There's been an ongoing debate on nature vs. nurture for millennia now, and I'm expected to buy the "nurture is everything" side of the story as the absolute truth just because I'm donor conceived and thus expected to? Says who?
I'm sure couples opting for donor insemination like to believe that nurture trumps nature and that the real father and the one who impacts the child more meaningfully is the man raising this child. This is probably how they can arrive at the decision to use donor insemination in the first place. And that's fine.
But who says their offspring are somehow morally bound to subscribe to this idea? Has no one ever heard of children believing in different things than the people who raised them? Atheist children of fundamentalist parents? Traditionally minded children of hippies? Childfree children of the Quiverful movement?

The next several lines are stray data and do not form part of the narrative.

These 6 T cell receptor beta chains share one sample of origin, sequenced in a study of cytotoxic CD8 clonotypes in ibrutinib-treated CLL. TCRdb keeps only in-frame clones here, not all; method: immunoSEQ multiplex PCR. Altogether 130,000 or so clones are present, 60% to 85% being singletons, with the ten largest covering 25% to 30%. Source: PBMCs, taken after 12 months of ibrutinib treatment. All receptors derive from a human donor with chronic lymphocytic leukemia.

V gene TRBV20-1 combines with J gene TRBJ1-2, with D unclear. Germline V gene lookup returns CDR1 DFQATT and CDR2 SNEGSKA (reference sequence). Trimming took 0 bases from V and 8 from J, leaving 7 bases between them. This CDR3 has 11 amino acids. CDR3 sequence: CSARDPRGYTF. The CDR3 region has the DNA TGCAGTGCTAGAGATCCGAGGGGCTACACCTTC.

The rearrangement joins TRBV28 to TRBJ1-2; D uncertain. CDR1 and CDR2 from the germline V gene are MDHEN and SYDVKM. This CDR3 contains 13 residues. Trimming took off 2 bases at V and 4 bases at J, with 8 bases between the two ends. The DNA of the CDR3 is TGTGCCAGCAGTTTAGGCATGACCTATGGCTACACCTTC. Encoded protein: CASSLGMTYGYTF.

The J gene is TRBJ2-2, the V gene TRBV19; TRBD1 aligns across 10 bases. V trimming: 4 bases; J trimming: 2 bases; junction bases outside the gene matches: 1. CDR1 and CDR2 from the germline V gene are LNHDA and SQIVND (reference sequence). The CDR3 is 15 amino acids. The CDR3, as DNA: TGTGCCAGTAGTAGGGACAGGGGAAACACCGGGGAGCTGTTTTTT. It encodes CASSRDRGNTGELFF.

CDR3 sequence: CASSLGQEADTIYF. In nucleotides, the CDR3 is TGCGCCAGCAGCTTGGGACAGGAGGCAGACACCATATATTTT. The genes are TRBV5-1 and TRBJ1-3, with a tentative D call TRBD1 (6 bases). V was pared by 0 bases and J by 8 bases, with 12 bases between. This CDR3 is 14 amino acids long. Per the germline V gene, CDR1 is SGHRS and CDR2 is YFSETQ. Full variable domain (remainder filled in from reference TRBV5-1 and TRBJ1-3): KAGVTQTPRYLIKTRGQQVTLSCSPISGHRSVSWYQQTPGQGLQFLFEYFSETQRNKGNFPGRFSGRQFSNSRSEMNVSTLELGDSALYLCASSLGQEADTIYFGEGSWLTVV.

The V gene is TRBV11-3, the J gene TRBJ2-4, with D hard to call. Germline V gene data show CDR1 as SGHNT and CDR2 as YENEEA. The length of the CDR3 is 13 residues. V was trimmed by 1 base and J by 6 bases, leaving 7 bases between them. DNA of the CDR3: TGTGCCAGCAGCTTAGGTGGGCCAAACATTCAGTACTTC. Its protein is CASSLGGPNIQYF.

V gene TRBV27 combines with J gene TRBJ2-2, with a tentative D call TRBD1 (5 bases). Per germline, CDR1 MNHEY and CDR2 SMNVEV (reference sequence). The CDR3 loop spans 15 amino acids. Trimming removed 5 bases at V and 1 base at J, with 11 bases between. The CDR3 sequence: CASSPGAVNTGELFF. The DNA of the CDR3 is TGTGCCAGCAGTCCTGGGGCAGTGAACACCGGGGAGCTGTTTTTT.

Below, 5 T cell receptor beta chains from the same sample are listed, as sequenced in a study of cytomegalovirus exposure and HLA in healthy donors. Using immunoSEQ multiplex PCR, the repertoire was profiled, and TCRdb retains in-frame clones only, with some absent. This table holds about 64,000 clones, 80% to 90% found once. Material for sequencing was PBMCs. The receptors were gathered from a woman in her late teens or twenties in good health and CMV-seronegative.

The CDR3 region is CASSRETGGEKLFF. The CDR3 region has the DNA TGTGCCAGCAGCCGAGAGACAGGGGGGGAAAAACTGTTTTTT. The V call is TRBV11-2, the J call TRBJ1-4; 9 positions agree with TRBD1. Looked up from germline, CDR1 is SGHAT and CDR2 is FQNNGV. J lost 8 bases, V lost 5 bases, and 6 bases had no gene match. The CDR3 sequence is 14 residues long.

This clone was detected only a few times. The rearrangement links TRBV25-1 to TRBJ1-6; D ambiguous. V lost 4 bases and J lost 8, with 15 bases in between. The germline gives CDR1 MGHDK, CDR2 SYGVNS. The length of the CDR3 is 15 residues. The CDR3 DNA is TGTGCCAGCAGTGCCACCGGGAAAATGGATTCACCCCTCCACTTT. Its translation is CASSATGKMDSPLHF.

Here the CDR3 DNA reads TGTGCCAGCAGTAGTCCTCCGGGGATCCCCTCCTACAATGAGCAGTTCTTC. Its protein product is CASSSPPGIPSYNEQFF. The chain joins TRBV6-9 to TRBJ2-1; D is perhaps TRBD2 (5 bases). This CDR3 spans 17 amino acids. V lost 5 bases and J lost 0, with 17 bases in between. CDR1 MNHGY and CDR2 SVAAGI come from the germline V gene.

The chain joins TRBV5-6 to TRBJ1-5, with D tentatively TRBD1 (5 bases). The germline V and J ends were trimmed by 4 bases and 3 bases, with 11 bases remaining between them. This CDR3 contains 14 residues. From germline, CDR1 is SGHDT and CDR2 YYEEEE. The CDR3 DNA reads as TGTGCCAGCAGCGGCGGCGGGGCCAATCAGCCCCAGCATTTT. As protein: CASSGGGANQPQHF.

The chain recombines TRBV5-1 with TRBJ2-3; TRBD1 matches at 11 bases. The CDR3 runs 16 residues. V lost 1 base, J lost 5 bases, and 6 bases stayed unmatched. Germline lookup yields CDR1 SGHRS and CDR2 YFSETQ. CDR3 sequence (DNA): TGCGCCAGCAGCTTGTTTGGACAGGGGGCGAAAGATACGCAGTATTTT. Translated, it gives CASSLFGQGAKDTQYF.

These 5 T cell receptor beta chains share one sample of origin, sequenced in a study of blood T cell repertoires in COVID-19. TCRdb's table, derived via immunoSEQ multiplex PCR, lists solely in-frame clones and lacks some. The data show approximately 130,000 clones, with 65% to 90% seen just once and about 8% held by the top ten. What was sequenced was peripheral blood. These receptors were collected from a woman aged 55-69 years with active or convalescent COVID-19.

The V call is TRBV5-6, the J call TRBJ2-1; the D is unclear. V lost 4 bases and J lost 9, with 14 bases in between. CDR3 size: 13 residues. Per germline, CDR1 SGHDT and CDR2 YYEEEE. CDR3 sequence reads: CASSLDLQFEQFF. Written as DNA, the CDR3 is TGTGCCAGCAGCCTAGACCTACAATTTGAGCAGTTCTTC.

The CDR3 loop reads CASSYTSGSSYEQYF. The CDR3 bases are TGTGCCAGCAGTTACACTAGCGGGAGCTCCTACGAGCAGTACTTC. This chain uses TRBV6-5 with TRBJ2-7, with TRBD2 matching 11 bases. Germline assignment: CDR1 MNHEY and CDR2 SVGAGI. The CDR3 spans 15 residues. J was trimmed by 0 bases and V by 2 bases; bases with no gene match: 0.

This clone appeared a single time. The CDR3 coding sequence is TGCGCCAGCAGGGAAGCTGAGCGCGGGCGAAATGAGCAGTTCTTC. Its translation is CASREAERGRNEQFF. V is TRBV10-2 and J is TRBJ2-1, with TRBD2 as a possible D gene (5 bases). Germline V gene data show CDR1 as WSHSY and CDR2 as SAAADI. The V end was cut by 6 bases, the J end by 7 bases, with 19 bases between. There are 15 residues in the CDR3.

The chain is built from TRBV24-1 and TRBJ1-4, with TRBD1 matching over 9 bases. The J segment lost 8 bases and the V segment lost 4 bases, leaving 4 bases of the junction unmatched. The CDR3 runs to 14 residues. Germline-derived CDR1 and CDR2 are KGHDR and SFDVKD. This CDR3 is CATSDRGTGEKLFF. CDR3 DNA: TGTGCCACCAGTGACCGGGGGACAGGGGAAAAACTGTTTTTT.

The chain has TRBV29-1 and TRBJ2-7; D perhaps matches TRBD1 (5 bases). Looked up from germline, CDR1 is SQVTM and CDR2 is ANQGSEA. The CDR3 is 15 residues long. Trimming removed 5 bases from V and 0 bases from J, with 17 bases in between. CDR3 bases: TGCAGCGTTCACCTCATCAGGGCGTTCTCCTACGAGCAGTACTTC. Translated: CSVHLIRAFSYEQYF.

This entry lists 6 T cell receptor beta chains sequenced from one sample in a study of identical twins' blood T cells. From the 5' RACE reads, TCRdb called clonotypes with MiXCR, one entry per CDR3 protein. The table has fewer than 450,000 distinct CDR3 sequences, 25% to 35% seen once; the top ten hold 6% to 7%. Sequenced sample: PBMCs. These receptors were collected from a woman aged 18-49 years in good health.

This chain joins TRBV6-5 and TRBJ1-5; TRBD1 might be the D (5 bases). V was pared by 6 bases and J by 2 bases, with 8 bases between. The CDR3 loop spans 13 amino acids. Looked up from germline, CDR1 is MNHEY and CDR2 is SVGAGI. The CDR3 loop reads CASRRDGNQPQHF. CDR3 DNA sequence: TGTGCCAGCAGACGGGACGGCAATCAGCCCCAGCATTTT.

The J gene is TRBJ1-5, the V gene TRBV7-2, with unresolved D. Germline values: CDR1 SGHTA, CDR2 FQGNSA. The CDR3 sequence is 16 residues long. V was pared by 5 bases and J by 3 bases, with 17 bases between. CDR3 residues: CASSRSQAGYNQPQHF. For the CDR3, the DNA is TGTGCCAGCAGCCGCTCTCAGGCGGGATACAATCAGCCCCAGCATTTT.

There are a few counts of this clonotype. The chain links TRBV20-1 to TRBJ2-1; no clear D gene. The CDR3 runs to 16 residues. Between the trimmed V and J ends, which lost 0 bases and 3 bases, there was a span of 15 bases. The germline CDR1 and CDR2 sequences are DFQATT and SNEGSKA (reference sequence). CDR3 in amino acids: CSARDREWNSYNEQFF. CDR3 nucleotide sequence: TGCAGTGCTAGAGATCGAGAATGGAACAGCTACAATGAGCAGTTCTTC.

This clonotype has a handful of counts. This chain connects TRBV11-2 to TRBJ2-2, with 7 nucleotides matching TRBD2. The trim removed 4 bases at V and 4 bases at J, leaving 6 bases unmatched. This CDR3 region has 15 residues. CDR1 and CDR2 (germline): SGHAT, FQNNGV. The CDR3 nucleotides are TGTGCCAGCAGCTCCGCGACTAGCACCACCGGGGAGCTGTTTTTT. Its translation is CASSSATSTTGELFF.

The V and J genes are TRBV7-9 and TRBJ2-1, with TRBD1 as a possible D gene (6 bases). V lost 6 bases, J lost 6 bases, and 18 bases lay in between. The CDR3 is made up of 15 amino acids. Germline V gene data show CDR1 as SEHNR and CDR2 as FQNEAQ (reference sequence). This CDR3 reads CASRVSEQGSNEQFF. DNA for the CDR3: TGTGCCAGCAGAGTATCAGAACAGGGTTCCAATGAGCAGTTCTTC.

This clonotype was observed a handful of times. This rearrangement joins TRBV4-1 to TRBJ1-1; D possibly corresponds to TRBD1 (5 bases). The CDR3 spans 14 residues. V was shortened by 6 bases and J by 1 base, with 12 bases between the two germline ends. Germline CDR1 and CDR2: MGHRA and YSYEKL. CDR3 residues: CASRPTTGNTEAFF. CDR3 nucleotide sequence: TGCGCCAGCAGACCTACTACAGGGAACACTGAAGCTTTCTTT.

Surely it is not inconceivable that a child raised by people who believe and claim that blood and kinship ties are relatively unimportant can beg to differ! And feel the loss of her real father, according to her definition of fatherhood!
If my father had, say, died before I was born and my mother had, say, married another man who accepted me and supported me, wouldn't I still be entitled to call my real father my real father? And wouldn't I be justified in wanting to at least know his name, his ethnicity, his religion? To see a picture of his? To meet his half of my family tree? To hear stories about him when he was a little boy? Something?
So, what's different about donor insemination? Intent? How does intent change the facts and how is it supposed to change the child's interpretation of the facts, when it was not the child's intent to be fathered by a person not intending to raise her?